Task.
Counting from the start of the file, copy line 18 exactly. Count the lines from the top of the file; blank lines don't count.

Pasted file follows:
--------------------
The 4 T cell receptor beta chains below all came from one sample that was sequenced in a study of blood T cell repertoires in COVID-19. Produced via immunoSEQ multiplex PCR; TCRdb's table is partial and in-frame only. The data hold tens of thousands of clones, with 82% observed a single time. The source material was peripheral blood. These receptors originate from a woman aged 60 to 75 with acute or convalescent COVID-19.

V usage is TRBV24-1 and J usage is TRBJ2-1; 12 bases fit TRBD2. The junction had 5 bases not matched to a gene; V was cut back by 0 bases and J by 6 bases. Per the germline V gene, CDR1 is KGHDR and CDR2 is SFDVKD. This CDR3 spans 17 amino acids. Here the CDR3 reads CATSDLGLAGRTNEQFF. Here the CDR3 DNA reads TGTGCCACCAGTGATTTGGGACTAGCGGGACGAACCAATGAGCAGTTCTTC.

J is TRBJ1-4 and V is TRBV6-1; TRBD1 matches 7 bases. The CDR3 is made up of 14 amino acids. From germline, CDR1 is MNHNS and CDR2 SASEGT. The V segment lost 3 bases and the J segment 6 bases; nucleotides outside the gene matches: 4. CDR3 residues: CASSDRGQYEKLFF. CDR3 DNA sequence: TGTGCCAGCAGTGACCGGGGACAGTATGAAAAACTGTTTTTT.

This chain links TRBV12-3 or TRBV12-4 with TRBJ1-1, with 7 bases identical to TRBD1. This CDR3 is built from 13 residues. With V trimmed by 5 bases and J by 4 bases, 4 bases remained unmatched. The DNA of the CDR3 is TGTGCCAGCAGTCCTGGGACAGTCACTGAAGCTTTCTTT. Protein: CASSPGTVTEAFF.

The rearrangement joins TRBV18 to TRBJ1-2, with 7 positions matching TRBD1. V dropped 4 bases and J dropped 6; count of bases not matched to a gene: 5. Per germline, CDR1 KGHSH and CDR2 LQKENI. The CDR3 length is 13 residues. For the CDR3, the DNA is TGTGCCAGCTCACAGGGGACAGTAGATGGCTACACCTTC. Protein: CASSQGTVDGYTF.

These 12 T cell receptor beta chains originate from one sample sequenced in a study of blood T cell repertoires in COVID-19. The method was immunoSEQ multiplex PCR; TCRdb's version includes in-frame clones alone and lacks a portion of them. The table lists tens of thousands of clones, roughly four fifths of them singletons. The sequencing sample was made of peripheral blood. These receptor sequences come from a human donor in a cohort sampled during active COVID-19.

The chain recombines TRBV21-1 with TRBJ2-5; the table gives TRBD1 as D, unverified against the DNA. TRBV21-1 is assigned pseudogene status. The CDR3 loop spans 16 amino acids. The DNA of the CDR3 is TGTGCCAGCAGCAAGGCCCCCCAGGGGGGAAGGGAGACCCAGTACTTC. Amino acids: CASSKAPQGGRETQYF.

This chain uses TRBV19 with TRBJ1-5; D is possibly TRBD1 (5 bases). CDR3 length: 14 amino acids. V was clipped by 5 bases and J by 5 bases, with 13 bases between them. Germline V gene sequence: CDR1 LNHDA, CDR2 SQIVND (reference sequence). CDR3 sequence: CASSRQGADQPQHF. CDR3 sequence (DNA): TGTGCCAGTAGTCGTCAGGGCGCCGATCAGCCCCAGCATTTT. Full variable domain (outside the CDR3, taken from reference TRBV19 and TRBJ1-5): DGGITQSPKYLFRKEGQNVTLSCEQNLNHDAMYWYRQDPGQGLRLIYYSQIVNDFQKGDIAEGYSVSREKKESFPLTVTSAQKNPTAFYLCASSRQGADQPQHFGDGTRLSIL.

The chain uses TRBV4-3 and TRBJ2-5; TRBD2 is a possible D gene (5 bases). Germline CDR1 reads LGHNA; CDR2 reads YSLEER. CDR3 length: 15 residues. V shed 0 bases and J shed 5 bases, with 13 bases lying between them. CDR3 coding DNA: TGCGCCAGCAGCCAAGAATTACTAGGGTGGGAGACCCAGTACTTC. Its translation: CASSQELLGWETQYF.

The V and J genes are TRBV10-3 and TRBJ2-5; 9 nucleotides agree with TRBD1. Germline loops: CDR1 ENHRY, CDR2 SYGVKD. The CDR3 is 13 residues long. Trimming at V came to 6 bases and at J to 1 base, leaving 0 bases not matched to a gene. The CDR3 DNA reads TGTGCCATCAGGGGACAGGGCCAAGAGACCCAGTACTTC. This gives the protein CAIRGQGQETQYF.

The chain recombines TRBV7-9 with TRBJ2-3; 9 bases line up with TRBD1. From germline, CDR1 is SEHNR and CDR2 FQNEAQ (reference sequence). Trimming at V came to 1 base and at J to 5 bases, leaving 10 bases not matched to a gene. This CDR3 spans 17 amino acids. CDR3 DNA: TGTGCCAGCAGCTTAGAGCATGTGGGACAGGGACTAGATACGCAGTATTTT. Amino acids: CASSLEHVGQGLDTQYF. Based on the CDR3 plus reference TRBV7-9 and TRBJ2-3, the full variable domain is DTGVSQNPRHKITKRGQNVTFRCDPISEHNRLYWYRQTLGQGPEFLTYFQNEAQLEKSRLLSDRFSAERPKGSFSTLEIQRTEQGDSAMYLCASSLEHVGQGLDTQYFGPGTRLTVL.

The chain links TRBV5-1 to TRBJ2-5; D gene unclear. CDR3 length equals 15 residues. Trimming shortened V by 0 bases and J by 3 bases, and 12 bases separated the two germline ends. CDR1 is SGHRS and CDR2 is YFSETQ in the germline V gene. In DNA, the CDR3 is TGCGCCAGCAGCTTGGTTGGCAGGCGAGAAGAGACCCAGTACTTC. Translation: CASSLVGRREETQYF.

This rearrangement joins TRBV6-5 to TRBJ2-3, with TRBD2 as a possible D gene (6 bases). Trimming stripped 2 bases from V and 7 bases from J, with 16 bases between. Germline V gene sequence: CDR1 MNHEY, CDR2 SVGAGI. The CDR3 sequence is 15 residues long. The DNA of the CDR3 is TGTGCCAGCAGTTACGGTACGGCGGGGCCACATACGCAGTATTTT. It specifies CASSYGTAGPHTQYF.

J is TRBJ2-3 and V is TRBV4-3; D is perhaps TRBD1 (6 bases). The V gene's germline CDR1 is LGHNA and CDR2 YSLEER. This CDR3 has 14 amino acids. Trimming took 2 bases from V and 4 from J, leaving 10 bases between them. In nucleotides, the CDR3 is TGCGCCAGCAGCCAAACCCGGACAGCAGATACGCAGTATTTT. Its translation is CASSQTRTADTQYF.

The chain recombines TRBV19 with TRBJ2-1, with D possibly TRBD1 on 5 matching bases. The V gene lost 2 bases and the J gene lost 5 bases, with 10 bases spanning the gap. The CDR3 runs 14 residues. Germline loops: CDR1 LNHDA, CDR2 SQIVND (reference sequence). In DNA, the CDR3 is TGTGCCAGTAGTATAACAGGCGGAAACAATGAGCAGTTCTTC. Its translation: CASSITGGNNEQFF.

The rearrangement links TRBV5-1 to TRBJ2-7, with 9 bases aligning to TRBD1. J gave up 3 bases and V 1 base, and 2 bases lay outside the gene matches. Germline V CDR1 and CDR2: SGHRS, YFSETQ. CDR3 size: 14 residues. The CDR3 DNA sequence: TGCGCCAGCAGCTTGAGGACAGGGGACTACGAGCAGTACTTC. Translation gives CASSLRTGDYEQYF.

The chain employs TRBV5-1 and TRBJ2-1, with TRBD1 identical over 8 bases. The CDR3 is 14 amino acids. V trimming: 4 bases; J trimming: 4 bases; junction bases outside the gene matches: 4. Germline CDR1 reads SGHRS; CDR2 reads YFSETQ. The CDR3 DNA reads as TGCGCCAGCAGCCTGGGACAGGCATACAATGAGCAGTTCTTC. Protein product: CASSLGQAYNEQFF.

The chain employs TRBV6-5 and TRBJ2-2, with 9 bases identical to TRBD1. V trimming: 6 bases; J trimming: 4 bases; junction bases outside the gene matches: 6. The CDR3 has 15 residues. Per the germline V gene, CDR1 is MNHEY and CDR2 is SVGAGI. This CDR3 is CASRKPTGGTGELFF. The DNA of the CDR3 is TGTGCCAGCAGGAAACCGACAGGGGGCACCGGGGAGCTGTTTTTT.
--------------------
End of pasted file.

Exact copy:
The chain employs TRBV6-5 and TRBJ2-2, with 9 bases identical to TRBD1. V trimming: 6 bases; J trimming: 4 bases; junction bases outside the gene matches: 6. The CDR3 has 15 residues. Per the germline V gene, CDR1 is MNHEY and CDR2 is SVGAGI. This CDR3 is CASRKPTGGTGELFF. The DNA of the CDR3 is TGTGCCAGCAGGAAACCGACAGGGGGCACCGGGGAGCTGTTTTTT.